Megavitamin Therapy for Childhood Psychoses and Learning Disabilities
Vitamins have long been recognized for their unique role in human nutrition. Most of these low-molecular weight, organic substances are precursors of coenzymes, and adequate amounts to meet the known nutritional needs of healthy persons of all ages have been defined by the Food and Nutrition Board of the National Academy of Sciences as the "Recommended Dietary Allowances" (RDA). The consistent opinion of the Committee on Nutrition of the American Academy of Pediatrics has been that normal children receiving a normal diet do not need vitamin supplementation1 over and above RDA levels.
However, there are a variety of clinical entities in which the daily intake of vitamins needs to be significantly increased. This is true, for example, with the fat-soluble vitamins A, D, E, and K in the steatorrhoeas2 and in the autosomally recessive selective malabsorption of vitamin B12.3 Rarely, children treated with isoniazid require increased pyridoxine; and, when treated with diphenylhydantoin sodium (Dilantin), they need increased folic acid and vitamin D.4 Finally, there are a number of rare inborn errors of metabolism affecting the apoenzyme at the cofactor binding site or involving the metabolism of the vitamin itself to its biologically active derivative.5 In these so-called dependency syndromes, the metabolic defect may completely or partially be overcome by greatly increasing vitamin or cofactor availability.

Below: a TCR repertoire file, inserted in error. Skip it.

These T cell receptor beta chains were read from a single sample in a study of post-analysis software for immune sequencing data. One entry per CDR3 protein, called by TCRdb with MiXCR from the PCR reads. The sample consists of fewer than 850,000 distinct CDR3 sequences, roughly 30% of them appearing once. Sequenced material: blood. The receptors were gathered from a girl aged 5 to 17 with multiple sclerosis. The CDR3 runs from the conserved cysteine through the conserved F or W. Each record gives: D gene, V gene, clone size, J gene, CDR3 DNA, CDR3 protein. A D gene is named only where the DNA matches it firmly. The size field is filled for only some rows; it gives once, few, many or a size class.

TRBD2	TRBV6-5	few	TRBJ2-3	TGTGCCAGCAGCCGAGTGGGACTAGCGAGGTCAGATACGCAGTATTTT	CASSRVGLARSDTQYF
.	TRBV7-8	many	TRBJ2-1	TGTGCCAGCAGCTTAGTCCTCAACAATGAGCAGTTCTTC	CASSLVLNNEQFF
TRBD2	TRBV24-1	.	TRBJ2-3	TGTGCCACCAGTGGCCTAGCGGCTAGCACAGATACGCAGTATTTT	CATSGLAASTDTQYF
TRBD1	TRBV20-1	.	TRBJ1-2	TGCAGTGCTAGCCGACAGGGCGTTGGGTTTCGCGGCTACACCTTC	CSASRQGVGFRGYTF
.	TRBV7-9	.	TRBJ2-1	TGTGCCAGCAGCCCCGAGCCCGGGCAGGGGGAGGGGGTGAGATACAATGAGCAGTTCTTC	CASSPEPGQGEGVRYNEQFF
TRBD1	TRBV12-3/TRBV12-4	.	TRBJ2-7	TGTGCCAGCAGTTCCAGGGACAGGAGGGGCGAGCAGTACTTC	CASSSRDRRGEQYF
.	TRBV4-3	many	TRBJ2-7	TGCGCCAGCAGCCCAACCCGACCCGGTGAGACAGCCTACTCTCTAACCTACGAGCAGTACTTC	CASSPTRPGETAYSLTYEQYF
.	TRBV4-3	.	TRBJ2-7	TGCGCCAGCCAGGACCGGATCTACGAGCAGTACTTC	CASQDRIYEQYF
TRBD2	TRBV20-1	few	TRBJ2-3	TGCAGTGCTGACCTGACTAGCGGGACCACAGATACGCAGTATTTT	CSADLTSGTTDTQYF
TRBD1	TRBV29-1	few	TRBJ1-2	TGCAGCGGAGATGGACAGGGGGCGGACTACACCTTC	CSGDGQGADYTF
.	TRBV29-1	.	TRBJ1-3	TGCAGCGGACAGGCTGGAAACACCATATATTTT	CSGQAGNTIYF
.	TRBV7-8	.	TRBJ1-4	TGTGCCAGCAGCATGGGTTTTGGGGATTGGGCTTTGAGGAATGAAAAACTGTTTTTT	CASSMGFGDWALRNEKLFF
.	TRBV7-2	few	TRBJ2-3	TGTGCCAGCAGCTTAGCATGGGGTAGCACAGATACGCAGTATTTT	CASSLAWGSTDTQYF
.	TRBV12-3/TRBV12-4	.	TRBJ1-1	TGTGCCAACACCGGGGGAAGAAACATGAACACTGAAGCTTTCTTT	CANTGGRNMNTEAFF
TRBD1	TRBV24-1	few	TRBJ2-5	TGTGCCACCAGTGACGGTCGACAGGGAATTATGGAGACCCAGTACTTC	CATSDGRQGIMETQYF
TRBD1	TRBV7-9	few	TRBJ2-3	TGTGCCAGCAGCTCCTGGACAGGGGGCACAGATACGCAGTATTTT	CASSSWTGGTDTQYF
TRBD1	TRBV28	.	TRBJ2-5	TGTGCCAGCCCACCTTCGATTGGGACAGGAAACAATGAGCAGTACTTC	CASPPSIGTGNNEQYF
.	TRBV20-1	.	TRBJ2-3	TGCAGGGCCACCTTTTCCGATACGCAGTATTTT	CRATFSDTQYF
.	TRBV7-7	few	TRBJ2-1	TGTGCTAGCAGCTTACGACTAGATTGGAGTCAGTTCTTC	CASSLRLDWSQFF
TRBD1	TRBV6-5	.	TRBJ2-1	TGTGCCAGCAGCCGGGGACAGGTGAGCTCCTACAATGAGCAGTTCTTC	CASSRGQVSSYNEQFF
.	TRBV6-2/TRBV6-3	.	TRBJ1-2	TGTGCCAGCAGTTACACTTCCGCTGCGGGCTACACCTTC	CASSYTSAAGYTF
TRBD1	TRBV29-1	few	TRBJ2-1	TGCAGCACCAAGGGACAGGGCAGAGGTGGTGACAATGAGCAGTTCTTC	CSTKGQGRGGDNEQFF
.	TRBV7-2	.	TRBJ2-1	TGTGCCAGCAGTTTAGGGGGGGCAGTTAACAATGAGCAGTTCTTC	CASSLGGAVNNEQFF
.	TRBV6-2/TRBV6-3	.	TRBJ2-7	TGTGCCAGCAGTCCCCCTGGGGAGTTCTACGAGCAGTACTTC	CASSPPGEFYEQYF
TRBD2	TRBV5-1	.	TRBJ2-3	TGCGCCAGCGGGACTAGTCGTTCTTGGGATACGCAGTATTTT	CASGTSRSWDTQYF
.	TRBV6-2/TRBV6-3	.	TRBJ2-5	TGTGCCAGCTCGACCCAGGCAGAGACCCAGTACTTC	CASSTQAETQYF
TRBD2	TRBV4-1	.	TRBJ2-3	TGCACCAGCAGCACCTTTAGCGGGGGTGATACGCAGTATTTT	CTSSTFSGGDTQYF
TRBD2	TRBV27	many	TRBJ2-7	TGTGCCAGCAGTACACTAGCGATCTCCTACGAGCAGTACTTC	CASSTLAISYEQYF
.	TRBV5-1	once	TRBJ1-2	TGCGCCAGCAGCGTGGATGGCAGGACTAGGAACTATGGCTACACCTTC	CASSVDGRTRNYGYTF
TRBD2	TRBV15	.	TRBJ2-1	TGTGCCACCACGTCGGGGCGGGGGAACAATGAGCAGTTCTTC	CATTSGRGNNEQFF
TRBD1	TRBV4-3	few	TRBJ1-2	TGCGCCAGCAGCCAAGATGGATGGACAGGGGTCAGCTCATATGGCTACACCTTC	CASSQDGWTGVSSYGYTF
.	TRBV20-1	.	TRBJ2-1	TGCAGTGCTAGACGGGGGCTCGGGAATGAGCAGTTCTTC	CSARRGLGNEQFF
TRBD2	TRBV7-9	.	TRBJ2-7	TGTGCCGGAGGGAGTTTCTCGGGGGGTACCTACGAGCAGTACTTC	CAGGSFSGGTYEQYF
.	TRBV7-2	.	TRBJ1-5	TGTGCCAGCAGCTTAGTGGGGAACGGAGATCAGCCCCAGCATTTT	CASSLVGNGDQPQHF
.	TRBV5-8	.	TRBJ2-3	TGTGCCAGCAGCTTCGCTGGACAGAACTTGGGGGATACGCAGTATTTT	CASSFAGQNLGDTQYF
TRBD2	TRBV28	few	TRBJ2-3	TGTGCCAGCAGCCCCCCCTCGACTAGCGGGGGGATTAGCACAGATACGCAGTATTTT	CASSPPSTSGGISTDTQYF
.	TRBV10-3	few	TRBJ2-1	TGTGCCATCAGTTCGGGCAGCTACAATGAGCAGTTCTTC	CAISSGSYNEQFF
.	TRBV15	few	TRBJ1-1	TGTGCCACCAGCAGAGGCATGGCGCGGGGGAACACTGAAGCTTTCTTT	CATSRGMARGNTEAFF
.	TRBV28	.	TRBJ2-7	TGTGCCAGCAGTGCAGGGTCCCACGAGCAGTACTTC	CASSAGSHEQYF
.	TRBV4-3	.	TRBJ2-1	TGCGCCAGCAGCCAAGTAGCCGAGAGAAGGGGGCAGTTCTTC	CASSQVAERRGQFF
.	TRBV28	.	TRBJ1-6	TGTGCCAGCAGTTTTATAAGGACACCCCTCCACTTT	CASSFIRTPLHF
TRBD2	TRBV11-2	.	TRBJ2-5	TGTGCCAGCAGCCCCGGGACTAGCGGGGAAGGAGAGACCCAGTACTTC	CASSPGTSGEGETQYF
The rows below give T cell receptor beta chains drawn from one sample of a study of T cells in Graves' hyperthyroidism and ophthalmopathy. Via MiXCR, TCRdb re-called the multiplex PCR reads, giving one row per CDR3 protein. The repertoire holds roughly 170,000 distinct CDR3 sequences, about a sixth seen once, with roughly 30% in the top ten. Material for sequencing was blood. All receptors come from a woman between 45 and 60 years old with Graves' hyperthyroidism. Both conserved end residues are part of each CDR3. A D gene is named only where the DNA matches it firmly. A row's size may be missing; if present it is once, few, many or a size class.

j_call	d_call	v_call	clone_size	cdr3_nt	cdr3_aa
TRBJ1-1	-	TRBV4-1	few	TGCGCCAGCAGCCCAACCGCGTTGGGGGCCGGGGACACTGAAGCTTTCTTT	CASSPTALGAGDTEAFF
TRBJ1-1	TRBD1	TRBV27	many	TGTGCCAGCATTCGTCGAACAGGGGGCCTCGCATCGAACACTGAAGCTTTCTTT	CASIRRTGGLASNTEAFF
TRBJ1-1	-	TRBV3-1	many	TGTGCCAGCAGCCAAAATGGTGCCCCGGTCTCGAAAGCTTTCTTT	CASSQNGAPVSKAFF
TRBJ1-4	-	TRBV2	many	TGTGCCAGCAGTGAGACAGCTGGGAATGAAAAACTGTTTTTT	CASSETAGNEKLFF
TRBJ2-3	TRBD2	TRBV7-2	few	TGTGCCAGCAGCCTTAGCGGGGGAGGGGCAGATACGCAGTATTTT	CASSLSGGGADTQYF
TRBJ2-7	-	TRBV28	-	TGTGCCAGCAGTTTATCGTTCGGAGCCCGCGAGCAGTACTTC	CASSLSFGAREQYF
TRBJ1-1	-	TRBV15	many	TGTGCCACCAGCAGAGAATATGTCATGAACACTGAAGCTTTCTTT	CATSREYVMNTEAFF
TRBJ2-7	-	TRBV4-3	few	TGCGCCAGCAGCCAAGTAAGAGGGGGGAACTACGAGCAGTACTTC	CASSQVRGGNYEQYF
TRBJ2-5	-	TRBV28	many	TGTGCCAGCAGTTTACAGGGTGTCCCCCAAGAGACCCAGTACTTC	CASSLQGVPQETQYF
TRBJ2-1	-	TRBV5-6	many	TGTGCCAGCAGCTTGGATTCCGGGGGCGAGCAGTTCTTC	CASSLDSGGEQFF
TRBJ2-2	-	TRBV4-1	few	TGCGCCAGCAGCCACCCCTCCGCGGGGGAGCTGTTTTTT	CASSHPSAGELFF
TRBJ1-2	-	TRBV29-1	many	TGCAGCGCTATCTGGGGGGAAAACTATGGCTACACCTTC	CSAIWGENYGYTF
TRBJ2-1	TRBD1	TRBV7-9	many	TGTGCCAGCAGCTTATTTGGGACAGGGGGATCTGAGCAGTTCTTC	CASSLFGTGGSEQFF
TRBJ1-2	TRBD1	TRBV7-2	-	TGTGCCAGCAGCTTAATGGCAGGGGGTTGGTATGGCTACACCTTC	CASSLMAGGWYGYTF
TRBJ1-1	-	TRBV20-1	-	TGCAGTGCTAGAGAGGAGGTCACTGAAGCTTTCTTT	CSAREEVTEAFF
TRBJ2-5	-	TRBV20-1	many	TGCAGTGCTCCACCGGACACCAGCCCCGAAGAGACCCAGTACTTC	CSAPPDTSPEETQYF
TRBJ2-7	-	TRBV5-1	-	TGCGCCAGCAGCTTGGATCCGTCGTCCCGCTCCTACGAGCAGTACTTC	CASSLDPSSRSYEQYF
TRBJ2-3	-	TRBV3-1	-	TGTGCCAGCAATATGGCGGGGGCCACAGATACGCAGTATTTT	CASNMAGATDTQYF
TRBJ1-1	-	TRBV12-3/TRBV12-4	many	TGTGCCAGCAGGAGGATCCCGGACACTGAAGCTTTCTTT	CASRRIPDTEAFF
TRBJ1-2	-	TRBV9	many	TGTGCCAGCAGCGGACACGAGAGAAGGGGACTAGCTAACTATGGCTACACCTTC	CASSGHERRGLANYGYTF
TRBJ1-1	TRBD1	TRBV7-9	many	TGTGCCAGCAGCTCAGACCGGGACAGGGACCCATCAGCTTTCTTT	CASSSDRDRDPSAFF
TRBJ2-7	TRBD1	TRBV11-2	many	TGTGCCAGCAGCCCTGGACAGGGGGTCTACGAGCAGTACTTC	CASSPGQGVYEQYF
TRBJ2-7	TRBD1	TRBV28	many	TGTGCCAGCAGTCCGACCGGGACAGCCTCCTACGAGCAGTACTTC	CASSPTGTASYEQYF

Set against a background of wide public belief in the benefits of vitamins, the accounts of dramatic amelioration of deficiency states, the easy and relatively inexpensive availability of these substances, and the occasional, remarkable benefit of large doses (both in the dependency syndromes and in certain other clinical situations), it is not surprising that a cult developed in the use of large doses of water-soluble vitamins to treat a wide spectrum of disease states.
- Copyright © 1976 by the American Academy of Pediatrics